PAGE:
Yes, I am a sucker for a good concept narrative album. Though I don't listen to it often because of the time necessary to run it from start to finish, Pink Floyd's "The Wall" is always an emotional ride like watching a favourite movie. More recently, Dream Theater's "Scenes from a Memory" became a close second favourite concept narrative of mine, and the excitement and suspense I felt after the first listen two years ago still filled me again when I listened to it most recently a couple of months back. Now Ayreon's "The Human Equation" has hit me with the same impact. Powerful music, strong melodies, an array of instruments and a cast of superb vocalists and musicians, this album was like reading a good book where I loved the moment I was in and was excited to hear what was going to happen next.

The story is basic enough. A man is in a coma in the hospital and his wife and best friend visit him and talk together. He mysteriously crashed his car into a tree on a lone road in broad daylight. During his twenty days of coma, he speaks with his emotions: Fear, Love, Reason, Passion, Pride, Agony, and Rage. We learn that he came from a broken home and overcame bullying at school by becoming a bully himself. He and his best friend both got jobs at the same company and were both in line for the same promotion, but it was his friend who was the better candidate. Our protagonist sabotaged his friend's promotion prospect but felt great guilt. We also learn that he saw his wife in the arms of another man, his best friend, though they both claim that it was only a consoling moment he witnessed. During his time in a coma, he reviews his life and his betrayal of his friend, and in the end decides that he must survive his accident, awaken, and confess to his friend and make things right. The story reminded me a little of that movie with Harrison Ford where he wakes up with amnesia and tries to put his life back together, discovering that he was a real prick before his accident. The best friend betrayal reminded me of "Ghost" and the surprise ending made me think of "Vanilla Sky" for some reason.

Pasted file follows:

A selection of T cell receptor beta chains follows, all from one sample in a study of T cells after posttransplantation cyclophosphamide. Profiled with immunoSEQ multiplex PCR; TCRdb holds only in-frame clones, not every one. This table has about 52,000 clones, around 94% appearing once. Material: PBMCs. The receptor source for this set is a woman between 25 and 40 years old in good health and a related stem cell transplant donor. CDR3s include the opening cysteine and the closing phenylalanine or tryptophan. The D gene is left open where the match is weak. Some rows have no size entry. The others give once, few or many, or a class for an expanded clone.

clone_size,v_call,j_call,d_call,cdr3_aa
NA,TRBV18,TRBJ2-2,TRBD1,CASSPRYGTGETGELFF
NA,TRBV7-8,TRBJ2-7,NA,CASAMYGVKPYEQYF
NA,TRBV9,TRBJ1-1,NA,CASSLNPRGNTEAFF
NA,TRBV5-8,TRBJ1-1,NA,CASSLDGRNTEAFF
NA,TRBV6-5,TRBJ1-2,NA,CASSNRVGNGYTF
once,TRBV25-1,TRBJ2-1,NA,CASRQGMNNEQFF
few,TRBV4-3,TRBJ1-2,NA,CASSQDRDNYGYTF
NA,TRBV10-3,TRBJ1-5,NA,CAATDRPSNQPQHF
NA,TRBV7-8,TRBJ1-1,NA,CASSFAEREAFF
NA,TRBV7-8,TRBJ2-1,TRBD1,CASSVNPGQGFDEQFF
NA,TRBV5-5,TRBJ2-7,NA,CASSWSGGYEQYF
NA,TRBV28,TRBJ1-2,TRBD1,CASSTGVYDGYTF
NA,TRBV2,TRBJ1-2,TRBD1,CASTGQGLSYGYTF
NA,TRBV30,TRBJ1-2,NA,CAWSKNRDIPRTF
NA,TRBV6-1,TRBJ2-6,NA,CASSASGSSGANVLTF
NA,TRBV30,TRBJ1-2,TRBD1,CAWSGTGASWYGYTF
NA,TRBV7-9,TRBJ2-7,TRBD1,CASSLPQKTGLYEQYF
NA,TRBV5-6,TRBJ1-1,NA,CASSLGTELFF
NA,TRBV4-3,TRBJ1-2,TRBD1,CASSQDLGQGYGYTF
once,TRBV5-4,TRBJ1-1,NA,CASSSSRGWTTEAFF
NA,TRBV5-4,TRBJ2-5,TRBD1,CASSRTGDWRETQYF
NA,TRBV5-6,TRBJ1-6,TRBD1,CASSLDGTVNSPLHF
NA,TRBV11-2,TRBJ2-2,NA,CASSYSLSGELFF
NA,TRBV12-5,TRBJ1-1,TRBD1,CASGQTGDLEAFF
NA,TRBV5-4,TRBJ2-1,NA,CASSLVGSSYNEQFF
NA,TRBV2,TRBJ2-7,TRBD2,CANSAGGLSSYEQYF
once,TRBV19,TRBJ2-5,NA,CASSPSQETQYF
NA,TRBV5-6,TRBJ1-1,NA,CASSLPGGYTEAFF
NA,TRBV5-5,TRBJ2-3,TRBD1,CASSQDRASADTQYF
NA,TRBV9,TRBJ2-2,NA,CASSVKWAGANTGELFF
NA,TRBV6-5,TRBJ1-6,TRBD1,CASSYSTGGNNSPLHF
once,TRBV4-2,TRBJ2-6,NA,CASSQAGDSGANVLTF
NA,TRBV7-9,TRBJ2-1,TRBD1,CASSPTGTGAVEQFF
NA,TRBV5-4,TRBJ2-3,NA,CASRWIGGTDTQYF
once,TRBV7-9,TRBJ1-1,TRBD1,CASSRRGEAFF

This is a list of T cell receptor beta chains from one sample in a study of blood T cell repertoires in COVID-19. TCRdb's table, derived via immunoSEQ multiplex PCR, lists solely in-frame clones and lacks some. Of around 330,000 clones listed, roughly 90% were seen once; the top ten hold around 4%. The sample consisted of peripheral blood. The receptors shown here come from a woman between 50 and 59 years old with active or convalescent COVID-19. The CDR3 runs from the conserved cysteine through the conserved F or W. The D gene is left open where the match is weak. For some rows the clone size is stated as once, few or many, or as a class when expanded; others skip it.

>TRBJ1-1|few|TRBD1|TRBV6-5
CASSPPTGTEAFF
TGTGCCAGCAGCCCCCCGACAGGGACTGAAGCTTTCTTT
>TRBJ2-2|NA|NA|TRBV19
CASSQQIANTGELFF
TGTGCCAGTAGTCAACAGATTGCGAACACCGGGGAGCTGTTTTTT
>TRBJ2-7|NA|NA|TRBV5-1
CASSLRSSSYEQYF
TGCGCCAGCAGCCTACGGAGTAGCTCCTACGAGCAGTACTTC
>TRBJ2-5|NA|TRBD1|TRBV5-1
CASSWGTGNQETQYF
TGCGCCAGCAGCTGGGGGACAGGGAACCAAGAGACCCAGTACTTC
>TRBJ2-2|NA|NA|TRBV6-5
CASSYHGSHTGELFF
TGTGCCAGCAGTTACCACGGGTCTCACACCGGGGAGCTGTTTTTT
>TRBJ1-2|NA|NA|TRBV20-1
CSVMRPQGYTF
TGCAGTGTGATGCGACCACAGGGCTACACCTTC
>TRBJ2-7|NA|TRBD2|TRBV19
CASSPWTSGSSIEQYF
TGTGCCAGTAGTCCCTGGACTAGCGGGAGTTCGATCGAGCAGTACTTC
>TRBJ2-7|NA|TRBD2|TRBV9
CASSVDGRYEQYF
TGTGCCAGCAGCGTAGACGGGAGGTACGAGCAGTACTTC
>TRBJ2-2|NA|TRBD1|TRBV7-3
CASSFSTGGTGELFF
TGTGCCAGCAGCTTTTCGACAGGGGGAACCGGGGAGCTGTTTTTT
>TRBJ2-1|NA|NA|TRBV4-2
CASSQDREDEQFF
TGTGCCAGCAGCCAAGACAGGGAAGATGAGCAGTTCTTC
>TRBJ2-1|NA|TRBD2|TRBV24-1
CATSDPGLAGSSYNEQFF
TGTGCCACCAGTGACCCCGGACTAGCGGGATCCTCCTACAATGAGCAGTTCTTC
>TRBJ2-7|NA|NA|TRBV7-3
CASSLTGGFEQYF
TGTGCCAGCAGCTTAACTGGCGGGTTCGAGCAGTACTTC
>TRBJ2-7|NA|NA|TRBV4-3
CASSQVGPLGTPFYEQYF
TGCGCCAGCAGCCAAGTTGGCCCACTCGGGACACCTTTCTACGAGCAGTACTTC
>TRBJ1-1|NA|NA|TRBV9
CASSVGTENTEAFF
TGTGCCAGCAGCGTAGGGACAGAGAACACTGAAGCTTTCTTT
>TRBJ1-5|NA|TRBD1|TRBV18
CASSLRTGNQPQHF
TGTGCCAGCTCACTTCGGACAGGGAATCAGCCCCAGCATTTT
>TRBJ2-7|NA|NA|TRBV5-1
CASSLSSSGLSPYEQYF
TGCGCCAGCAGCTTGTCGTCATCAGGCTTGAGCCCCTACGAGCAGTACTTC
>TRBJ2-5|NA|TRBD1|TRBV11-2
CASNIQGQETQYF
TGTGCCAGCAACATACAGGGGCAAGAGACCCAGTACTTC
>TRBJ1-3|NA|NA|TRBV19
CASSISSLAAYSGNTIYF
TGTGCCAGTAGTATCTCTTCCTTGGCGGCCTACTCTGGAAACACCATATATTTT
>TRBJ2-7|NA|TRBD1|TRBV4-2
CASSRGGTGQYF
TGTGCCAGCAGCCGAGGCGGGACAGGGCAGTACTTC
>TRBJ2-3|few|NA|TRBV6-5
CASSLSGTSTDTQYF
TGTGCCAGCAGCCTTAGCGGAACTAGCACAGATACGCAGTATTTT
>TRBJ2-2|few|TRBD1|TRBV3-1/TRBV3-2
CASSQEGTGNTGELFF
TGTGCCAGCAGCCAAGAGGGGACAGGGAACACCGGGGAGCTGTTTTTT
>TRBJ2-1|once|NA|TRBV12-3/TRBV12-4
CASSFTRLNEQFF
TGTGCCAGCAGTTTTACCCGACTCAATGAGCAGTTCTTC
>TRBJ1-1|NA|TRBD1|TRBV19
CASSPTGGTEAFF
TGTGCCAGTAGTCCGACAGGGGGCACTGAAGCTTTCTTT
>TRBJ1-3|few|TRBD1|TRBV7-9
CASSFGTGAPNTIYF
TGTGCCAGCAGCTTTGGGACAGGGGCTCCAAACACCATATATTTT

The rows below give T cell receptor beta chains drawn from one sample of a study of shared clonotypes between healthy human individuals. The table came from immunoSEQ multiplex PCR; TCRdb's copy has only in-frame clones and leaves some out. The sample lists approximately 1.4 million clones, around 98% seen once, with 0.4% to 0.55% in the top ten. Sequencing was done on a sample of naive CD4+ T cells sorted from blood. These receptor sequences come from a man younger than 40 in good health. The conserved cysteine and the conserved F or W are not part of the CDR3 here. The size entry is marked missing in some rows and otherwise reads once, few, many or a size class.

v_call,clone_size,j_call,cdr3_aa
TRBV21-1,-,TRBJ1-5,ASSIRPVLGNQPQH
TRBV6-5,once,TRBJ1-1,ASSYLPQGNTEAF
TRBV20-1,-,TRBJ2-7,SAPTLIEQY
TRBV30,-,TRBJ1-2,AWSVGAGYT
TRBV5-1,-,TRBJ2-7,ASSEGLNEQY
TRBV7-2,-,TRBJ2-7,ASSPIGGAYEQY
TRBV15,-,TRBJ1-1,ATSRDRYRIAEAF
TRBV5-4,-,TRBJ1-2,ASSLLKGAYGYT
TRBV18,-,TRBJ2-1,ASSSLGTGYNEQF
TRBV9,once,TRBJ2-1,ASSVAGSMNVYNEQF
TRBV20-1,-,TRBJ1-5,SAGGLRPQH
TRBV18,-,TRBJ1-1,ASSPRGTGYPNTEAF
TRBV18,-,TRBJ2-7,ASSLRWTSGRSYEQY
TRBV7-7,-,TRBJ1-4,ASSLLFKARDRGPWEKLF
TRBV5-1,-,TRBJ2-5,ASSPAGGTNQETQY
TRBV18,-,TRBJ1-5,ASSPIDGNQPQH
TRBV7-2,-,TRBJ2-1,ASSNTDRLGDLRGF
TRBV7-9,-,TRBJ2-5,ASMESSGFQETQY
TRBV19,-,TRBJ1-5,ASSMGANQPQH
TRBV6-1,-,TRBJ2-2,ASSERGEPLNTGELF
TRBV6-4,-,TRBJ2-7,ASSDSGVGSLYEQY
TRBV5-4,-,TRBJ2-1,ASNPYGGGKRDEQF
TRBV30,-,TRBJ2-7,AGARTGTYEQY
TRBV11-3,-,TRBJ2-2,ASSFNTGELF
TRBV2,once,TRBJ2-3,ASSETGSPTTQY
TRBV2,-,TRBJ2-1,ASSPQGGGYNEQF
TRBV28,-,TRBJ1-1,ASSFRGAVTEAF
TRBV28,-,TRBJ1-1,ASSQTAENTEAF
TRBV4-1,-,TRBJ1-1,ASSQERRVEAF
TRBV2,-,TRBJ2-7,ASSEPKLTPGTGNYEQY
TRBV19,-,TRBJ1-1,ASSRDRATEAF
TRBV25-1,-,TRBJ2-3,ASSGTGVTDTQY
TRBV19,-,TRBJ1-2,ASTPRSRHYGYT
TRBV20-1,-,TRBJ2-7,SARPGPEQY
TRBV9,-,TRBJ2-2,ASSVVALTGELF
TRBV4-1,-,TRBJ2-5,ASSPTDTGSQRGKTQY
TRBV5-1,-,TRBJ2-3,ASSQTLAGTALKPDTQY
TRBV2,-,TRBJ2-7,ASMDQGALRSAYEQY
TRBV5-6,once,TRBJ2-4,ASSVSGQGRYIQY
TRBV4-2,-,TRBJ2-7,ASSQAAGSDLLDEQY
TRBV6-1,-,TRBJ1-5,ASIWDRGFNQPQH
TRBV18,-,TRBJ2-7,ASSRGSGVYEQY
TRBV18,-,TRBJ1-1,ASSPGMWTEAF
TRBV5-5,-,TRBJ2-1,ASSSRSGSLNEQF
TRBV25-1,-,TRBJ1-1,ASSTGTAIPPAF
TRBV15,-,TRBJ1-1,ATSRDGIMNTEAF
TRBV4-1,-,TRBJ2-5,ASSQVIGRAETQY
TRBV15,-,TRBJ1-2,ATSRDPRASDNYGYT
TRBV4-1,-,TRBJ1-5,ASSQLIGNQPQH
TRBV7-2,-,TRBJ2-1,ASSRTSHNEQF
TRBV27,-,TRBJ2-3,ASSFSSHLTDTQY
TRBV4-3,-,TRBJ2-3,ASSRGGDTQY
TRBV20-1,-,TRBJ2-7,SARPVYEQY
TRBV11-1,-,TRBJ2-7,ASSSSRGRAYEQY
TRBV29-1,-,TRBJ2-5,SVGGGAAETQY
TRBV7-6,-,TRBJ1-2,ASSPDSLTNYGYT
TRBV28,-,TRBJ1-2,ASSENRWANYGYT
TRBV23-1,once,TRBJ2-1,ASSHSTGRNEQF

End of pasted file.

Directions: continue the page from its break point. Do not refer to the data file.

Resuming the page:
Though the story itself is a bit unoriginal, the cast of singers playing their parts and the music make this such a wonderful album. The first track introduces the scene in the hospital and the sound of a car approaching the instant of the crash. The second track had me from the start with James LaBrie (Me, the protagonist) and Mikael Akerfeldt (Fear) in a sung dialogue and then the flute and wonderful synthesizer solo (very Pink Floyd "On the Run" at first). From LaBrie's first words I was reminded of Nicholas in "Scenes from a Memory" and I thought how appropriate his voice is for this character.

Before the third track, "Pain" had even finished, I was loving it so much that I added it to a playlist I'm constructing of recently acquired favourite tunes. There I was feeling like singing along to the chorus without even knowing the words yet. If this were Mt. Logan, I'd already be on one of the summits.